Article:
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Living with late Parkinson's disease

The following story describes the life of Mr D, who has the latestage of Parkinson's disease.

Mr D spends much of his time sitting in a chair listening to the radio or watching television with the other guests in the home. He experiences unpredictable fluctuations between being able to move freely, having jerky movements and being ‘frozen' as a result of his treatment.

He is very unsteady on his feet and has experienced a number of falls. However, sitting is also often uncomfortable; when his medication has worn off, he cannot control the shaking of his arms and legs and his muscles can become rigid. When he does manage to get up, he finds that he often "freezes", unable to move when he tries to walk. Or his steps become smaller and smaller, so that he shuffles.

Sometimes, he finds it hard to make himself understood when asking for things. His voice seems to have changed becoming softer and less clear. Mealtimes are difficult: he sometimes finds it difficult to chew and swallow, and he needs help from the nurse.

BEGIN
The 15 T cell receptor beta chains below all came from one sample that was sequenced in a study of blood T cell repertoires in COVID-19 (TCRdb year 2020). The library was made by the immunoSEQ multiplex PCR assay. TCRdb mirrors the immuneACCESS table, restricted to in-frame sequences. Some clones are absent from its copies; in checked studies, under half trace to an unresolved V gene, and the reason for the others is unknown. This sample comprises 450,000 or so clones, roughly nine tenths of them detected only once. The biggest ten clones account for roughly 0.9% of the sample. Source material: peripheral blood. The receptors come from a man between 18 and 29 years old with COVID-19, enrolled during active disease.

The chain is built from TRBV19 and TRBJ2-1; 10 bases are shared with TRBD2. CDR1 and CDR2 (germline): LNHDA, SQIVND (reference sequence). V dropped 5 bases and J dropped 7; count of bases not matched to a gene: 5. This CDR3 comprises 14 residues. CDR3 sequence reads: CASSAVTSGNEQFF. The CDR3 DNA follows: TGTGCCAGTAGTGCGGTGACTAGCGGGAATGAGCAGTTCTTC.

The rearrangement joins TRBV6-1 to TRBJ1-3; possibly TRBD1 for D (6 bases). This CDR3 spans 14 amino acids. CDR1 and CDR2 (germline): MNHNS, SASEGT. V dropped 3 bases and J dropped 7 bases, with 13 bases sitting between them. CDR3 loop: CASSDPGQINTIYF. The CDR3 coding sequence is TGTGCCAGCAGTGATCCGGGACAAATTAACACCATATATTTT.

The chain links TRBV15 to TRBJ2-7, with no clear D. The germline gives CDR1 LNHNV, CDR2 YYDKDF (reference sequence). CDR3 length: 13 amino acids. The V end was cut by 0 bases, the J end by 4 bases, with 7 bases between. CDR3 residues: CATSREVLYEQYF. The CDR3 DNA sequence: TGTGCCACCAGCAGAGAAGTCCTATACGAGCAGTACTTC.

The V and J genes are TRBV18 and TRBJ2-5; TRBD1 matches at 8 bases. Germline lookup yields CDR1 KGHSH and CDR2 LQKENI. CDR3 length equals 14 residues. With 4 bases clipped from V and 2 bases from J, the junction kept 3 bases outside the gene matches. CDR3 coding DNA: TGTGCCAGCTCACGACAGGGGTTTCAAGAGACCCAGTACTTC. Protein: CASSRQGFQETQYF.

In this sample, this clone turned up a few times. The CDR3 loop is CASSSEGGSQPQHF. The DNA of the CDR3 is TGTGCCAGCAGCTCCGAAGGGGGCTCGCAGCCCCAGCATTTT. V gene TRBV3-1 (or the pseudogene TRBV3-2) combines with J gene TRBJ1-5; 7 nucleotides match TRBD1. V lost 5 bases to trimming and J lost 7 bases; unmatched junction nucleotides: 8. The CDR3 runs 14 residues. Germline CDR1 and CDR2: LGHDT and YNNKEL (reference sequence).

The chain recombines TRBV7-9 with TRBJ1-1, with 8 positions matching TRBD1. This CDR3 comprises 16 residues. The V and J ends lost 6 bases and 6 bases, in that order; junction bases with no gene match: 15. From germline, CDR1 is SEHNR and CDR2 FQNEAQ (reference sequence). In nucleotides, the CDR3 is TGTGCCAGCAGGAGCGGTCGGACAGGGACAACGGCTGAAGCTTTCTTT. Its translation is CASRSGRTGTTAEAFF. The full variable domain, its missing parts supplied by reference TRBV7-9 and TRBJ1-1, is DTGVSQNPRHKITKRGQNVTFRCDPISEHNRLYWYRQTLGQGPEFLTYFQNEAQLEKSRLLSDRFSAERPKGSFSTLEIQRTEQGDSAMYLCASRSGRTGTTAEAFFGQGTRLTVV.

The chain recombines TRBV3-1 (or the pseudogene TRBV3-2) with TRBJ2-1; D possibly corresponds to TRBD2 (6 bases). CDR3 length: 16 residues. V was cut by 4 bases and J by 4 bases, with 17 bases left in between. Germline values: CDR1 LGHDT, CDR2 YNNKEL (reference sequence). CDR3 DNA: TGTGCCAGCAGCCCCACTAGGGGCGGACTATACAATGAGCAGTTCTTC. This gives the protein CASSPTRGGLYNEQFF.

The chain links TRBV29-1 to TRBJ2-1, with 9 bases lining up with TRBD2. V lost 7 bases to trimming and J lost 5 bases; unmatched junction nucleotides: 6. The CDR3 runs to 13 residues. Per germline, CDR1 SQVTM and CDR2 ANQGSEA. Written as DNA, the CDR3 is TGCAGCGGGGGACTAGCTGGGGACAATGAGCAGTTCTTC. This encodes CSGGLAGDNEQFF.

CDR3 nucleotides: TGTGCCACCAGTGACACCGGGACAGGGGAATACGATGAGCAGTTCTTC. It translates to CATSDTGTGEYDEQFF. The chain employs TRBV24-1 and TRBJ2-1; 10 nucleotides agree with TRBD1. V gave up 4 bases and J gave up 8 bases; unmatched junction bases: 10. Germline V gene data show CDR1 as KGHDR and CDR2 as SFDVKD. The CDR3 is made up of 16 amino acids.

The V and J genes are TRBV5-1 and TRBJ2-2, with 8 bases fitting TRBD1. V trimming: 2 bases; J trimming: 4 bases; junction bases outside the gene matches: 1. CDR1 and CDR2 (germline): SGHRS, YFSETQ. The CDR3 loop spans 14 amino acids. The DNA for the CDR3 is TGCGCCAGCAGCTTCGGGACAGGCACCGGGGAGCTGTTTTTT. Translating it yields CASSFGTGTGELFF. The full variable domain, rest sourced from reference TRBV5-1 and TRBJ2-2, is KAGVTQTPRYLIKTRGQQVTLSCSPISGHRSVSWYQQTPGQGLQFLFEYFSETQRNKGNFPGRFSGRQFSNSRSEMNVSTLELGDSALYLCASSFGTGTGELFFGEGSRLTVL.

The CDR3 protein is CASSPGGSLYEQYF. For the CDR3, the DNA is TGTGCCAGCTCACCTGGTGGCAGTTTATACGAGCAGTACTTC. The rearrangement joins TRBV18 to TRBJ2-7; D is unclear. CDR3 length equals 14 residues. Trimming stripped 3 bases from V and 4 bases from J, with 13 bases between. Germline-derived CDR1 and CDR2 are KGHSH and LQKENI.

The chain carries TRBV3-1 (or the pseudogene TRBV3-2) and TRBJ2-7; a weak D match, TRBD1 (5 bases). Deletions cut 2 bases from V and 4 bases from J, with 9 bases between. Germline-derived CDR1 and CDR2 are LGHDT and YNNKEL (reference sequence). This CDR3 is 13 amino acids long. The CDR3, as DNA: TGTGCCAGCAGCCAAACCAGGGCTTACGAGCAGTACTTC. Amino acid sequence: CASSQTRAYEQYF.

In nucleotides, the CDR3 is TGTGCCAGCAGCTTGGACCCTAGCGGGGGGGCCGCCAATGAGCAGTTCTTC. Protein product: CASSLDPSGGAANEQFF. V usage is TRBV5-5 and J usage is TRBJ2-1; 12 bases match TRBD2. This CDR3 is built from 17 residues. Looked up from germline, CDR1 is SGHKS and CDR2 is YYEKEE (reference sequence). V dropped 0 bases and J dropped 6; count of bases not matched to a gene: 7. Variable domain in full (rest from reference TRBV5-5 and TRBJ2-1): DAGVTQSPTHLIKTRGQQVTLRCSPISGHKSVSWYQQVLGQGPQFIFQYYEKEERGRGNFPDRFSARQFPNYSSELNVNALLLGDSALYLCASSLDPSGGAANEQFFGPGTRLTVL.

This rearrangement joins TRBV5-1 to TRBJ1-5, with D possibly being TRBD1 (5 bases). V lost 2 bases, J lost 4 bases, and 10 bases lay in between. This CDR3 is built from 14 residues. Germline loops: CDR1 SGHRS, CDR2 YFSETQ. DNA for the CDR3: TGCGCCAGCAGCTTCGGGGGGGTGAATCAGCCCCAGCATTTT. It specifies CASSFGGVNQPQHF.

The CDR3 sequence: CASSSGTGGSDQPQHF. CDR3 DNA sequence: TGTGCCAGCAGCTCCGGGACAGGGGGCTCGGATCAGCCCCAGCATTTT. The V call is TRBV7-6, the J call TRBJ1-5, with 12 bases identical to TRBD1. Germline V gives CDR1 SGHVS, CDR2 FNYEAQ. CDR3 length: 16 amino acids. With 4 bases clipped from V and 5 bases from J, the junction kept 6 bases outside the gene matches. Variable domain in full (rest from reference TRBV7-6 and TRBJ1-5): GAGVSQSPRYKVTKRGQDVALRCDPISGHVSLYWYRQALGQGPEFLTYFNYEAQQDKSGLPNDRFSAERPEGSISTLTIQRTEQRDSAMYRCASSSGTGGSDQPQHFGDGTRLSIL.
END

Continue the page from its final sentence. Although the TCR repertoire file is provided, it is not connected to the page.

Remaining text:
The days pass in a blur: he often can't remember what day it is, or the names of the people sitting next to him. He usually falls asleep during the day. Mr D feels depressed as he knows his condition is getting worse. He feels he is losing his dignity and the fluctuations in movement due to his treatment are becoming more unpredictable.

Mr D dreads going to bed as this is when the tremors are at their worst: his legs feel like they are tingling, he has trouble sleeping and the nurses have to turn him over in the night.

His story highlights that advanced Parkinson's disease can be severely debilitating and impacts on all aspects of a person's life.

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